Given the party’s views on abortion, Planned Parenthood, climate change, gay rights and immigration, it’s hard to imagine how today many of their past leaders could even be thought of as a presidential candidate.
Once upon a time, the party boasted a big tent, as does the Democratic Party still today. I recall too well the candidacy of former governors Bill Scranton and Nelson Rockefeller.
To be sure, neither of these moderate Republicans won the nomination. But if you look at today’s long list of those in the running, you can’t imagine Scranton and Rockefeller joining this crowd – even as contenders.
Indeed, I can’t imagine this Republican Party nominating Dwight Eisenhower who sent federal troops to integrate Little Rock schools. I can’t imagine the party nominating Richard Nixon who held moderate social views.
Yes, Barry Goldwater led a more conservative party in 1964. But his major cause was big government. I bet today he’d be considered a social moderate, if not a liberal. The party’s presidential nominee? No way.
Still, if Goldwater was regarded as too conservative to beat Lyndon Johnson in 1964, how is a Republican candidate even further to the right supposed to prevail against Hillary Clinton, the almost certain Democratic nominee?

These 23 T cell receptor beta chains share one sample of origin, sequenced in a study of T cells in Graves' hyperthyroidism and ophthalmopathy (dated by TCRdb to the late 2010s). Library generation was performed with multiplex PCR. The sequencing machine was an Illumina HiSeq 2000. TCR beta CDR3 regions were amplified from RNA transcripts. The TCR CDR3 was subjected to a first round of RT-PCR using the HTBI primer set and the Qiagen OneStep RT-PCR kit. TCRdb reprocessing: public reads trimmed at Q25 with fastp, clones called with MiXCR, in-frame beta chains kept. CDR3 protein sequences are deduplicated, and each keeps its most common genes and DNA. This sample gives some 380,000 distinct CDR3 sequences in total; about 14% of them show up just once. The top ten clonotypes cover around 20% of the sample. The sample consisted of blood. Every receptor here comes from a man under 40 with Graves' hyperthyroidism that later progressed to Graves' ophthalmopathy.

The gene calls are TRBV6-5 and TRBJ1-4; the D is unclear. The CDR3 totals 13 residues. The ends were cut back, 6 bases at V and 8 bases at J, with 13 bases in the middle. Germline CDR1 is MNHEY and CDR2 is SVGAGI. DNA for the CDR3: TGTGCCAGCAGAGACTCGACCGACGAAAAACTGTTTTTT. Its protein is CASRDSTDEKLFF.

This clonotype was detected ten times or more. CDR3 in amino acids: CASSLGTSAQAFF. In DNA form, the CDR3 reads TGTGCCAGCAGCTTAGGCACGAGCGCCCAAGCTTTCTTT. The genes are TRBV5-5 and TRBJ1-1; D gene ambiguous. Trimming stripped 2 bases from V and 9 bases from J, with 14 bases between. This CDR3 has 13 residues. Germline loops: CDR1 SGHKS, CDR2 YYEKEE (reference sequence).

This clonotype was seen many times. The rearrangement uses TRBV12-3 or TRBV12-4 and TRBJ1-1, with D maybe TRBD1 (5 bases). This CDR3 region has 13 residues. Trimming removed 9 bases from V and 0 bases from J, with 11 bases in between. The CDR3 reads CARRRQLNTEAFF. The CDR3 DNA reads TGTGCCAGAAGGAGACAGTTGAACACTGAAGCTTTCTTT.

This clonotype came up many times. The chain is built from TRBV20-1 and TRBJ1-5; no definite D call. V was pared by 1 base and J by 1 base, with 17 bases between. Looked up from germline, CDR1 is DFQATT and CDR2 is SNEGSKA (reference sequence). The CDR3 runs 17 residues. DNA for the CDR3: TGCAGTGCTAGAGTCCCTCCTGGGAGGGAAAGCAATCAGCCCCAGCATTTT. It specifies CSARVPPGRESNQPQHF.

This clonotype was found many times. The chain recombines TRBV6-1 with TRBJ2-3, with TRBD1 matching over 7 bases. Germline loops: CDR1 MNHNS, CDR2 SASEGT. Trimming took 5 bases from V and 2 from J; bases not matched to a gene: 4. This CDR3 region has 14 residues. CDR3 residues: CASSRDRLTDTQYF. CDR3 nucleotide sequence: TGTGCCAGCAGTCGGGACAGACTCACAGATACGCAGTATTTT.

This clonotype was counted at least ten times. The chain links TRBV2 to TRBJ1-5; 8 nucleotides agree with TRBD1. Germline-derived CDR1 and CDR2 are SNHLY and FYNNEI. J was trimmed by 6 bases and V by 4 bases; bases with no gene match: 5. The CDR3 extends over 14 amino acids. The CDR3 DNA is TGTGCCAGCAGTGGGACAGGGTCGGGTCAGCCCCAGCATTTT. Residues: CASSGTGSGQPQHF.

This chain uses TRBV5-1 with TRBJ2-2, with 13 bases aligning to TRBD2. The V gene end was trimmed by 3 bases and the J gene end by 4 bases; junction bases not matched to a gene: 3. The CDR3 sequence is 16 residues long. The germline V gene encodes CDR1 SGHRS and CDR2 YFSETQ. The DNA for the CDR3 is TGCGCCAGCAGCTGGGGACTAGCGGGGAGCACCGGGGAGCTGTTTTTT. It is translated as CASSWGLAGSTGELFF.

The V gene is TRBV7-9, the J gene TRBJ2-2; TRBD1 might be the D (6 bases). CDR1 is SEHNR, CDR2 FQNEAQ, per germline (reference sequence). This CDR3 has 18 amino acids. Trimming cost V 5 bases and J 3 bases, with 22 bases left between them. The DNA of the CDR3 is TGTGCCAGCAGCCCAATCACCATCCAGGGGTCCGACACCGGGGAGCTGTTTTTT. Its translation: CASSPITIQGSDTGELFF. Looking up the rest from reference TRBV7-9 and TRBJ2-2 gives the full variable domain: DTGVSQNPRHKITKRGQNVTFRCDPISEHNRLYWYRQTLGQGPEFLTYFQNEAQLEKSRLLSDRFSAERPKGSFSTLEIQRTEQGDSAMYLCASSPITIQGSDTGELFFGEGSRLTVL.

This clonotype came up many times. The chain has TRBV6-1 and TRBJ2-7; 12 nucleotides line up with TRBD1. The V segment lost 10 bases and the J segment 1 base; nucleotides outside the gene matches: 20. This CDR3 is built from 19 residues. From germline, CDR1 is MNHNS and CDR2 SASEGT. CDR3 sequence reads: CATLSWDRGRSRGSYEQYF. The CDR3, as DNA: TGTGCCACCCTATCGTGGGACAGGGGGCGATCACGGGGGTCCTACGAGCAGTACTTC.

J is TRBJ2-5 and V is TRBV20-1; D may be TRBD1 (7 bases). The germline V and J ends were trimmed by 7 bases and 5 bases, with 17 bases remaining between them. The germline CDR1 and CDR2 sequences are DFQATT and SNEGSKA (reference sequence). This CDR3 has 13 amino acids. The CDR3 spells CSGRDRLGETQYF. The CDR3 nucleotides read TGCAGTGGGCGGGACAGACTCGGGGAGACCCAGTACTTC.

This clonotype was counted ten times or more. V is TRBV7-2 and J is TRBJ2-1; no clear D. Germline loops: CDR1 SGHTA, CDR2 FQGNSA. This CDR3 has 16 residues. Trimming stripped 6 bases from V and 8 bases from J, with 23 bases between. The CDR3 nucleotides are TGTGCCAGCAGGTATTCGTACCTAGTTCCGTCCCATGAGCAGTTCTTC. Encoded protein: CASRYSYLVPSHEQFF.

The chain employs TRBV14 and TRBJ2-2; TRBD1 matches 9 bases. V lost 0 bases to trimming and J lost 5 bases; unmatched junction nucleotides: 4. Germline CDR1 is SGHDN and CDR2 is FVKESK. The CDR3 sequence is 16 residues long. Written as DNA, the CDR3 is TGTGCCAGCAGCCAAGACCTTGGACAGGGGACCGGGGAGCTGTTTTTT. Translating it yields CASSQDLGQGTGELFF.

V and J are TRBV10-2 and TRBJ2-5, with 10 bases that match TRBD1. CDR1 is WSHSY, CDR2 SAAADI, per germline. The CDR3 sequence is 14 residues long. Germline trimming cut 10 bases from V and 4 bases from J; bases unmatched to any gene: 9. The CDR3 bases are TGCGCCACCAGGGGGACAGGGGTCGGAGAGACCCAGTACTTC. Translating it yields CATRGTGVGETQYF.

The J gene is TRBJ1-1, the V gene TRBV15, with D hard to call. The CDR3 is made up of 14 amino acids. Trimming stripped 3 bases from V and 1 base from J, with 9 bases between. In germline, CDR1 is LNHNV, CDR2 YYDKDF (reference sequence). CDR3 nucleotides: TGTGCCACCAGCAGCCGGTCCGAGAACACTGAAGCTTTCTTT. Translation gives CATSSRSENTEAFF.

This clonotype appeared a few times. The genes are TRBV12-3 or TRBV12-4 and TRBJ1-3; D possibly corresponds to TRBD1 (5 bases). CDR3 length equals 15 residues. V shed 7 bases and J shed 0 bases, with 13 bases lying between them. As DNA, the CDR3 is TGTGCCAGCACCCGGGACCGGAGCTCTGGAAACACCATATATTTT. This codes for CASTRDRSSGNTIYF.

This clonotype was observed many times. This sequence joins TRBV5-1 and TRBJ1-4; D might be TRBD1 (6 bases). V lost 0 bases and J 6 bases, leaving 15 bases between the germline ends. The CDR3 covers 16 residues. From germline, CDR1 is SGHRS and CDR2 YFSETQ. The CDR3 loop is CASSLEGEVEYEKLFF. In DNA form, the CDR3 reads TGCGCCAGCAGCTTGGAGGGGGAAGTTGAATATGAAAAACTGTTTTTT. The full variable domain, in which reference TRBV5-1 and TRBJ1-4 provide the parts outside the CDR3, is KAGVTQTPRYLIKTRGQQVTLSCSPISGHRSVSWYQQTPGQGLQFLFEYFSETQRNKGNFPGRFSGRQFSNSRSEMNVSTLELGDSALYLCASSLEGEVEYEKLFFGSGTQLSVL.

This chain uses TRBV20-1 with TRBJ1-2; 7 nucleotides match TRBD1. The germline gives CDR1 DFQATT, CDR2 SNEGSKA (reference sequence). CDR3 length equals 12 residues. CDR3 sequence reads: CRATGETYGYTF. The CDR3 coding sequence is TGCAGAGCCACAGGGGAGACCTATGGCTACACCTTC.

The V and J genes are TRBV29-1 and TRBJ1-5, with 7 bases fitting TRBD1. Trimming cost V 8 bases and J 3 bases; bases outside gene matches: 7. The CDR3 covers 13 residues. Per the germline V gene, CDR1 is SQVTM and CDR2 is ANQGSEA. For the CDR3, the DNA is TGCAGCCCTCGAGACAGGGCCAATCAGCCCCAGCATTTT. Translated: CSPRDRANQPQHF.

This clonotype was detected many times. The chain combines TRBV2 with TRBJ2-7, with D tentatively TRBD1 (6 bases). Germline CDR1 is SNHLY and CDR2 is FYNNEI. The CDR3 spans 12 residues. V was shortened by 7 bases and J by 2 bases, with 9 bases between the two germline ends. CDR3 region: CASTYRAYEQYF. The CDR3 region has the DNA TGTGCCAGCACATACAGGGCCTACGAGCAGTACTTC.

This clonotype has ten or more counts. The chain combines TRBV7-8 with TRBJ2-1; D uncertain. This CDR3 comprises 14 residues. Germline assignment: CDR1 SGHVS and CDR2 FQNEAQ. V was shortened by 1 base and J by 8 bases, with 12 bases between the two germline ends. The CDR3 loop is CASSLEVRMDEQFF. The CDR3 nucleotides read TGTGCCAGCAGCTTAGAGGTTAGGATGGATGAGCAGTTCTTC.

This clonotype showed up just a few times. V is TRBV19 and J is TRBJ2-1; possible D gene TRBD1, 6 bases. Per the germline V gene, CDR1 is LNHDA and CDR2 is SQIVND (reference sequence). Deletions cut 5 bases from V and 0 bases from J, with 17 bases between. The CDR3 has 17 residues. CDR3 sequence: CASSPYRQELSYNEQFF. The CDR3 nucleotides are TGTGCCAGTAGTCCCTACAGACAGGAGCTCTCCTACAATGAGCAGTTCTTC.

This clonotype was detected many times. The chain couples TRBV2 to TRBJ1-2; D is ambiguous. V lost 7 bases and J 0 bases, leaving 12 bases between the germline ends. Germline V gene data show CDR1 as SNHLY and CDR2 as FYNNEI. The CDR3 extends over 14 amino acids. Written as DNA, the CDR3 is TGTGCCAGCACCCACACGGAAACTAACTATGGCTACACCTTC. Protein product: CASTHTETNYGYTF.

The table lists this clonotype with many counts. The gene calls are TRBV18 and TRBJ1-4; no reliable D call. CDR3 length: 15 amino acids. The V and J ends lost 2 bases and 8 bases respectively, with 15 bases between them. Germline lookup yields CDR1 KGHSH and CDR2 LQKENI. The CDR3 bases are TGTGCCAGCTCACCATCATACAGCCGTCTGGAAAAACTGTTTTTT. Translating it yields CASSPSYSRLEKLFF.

What I’ve seen so far of the Republican hopefuls, I can’t see any of them measuring up with the seriousness and gravitas of those long-ago Republican presidential hopefuls – Rockefeller and Scranton for example. President Eisenhower belonged to a different world altogether.
No matter who the Republicans ultimately nominate for president next year, that candidate will face a huge electoral challenge.
Politically, American voters are pretty moderate, which helps explain why the conservative Goldwater lost the 1964 election in a landslide.
Meantime, it looks like the Republicans will nominate a candidate hobbled with a number of views out of the mainstream.
There’s no way this nominee can easily disconnect from the more extreme views he or she took to win the party’s nomination – without alienating the base.
For my part, I’d like to see the Republicans nominate a moderate for president. That would provide a healthy debate on the issues, a debate that didn’t veer off into divisive social issues or that didn’t demonize recent immigrants.
This remains a great country. It deserves great leaders who lead us to tackle the challenges of poverty, climate change and inclusion.
Maybe Hillary can rise to be such a leader. Right now, I don’t see a Republican nominee who can play that role.
But I’ll try to keep an open mind.